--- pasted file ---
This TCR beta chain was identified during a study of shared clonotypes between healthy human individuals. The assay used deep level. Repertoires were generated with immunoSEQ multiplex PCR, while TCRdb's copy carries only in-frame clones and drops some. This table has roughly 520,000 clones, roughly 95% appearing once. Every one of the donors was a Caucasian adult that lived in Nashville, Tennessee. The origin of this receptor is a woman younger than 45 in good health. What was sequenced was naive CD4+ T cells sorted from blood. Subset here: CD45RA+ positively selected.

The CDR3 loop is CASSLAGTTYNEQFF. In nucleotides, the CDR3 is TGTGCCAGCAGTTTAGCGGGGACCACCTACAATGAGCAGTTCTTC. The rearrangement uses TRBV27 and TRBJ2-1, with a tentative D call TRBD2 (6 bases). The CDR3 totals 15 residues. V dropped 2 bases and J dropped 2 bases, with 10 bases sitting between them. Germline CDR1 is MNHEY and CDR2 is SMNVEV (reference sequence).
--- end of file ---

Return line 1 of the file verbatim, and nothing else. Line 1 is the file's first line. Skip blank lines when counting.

This TCR beta chain was identified during a study of shared clonotypes between healthy human individuals. The assay used deep level. Repertoires were generated with immunoSEQ multiplex PCR, while TCRdb's copy carries only in-frame clones and drops some. This table has roughly 520,000 clones, roughly 95% appearing once. Every one of the donors was a Caucasian adult that lived in Nashville, Tennessee. The origin of this receptor is a woman younger than 45 in good health. What was sequenced was naive CD4+ T cells sorted from blood. Subset here: CD45RA+ positively selected.